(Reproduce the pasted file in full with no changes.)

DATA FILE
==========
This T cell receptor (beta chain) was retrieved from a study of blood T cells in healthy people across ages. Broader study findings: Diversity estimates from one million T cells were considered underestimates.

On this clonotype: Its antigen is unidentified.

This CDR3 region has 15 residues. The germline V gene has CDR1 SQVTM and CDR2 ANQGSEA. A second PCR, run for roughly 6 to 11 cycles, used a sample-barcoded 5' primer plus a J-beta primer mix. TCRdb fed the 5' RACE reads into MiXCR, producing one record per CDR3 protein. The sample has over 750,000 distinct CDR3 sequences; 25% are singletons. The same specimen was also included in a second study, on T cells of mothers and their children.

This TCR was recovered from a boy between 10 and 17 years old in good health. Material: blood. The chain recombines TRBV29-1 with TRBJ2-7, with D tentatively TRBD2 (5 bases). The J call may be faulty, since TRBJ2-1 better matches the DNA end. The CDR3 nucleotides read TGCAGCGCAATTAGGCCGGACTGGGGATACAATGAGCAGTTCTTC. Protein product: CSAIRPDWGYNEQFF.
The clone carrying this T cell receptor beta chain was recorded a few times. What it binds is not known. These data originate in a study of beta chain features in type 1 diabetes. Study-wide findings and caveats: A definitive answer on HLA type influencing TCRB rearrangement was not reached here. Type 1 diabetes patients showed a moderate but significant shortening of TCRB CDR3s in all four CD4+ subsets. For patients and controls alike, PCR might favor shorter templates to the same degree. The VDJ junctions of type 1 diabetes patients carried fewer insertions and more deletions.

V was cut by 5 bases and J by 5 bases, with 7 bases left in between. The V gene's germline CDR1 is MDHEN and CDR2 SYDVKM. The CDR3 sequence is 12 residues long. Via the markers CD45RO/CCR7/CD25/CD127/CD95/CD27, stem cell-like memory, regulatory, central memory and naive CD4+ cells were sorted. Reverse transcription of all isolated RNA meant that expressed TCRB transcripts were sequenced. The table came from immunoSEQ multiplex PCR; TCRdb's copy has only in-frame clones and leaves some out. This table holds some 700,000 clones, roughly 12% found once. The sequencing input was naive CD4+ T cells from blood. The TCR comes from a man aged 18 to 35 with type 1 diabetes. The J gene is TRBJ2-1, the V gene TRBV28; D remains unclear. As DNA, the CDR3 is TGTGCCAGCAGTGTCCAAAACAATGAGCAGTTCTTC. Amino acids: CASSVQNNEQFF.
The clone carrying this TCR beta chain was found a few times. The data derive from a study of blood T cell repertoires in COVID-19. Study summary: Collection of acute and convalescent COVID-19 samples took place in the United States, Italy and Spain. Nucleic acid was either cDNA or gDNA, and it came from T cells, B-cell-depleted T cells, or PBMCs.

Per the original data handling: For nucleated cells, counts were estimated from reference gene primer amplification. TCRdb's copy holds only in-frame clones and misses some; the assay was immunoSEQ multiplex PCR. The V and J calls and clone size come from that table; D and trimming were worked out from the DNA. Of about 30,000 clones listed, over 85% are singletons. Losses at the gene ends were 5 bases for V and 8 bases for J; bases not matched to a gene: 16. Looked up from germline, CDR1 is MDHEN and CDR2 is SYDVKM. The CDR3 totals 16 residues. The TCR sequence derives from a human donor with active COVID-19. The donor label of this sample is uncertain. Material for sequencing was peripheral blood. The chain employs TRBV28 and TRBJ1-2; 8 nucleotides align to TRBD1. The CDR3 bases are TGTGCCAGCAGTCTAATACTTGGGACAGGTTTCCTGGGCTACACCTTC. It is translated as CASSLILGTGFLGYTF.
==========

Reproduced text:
This T cell receptor (beta chain) was retrieved from a study of blood T cells in healthy people across ages. Broader study findings: Diversity estimates from one million T cells were considered underestimates.

On this clonotype: Its antigen is unidentified.

This CDR3 region has 15 residues. The germline V gene has CDR1 SQVTM and CDR2 ANQGSEA. A second PCR, run for roughly 6 to 11 cycles, used a sample-barcoded 5' primer plus a J-beta primer mix. TCRdb fed the 5' RACE reads into MiXCR, producing one record per CDR3 protein. The sample has over 750,000 distinct CDR3 sequences; 25% are singletons. The same specimen was also included in a second study, on T cells of mothers and their children.

This TCR was recovered from a boy between 10 and 17 years old in good health. Material: blood. The chain recombines TRBV29-1 with TRBJ2-7, with D tentatively TRBD2 (5 bases). The J call may be faulty, since TRBJ2-1 better matches the DNA end. The CDR3 nucleotides read TGCAGCGCAATTAGGCCGGACTGGGGATACAATGAGCAGTTCTTC. Protein product: CSAIRPDWGYNEQFF.
The clone carrying this T cell receptor beta chain was recorded a few times. What it binds is not known. These data originate in a study of beta chain features in type 1 diabetes. Study-wide findings and caveats: A definitive answer on HLA type influencing TCRB rearrangement was not reached here. Type 1 diabetes patients showed a moderate but significant shortening of TCRB CDR3s in all four CD4+ subsets. For patients and controls alike, PCR might favor shorter templates to the same degree. The VDJ junctions of type 1 diabetes patients carried fewer insertions and more deletions.

V was cut by 5 bases and J by 5 bases, with 7 bases left in between. The V gene's germline CDR1 is MDHEN and CDR2 SYDVKM. The CDR3 sequence is 12 residues long. Via the markers CD45RO/CCR7/CD25/CD127/CD95/CD27, stem cell-like memory, regulatory, central memory and naive CD4+ cells were sorted. Reverse transcription of all isolated RNA meant that expressed TCRB transcripts were sequenced. The table came from immunoSEQ multiplex PCR; TCRdb's copy has only in-frame clones and leaves some out. This table holds some 700,000 clones, roughly 12% found once. The sequencing input was naive CD4+ T cells from blood. The TCR comes from a man aged 18 to 35 with type 1 diabetes. The J gene is TRBJ2-1, the V gene TRBV28; D remains unclear. As DNA, the CDR3 is TGTGCCAGCAGTGTCCAAAACAATGAGCAGTTCTTC. Amino acids: CASSVQNNEQFF.
The clone carrying this TCR beta chain was found a few times. The data derive from a study of blood T cell repertoires in COVID-19. Study summary: Collection of acute and convalescent COVID-19 samples took place in the United States, Italy and Spain. Nucleic acid was either cDNA or gDNA, and it came from T cells, B-cell-depleted T cells, or PBMCs.

Per the original data handling: For nucleated cells, counts were estimated from reference gene primer amplification. TCRdb's copy holds only in-frame clones and misses some; the assay was immunoSEQ multiplex PCR. The V and J calls and clone size come from that table; D and trimming were worked out from the DNA. Of about 30,000 clones listed, over 85% are singletons. Losses at the gene ends were 5 bases for V and 8 bases for J; bases not matched to a gene: 16. Looked up from germline, CDR1 is MDHEN and CDR2 is SYDVKM. The CDR3 totals 16 residues. The TCR sequence derives from a human donor with active COVID-19. The donor label of this sample is uncertain. Material for sequencing was peripheral blood. The chain employs TRBV28 and TRBJ1-2; 8 nucleotides align to TRBD1. The CDR3 bases are TGTGCCAGCAGTCTAATACTTGGGACAGGTTTCCTGGGCTACACCTTC. It is translated as CASSLILGTGFLGYTF.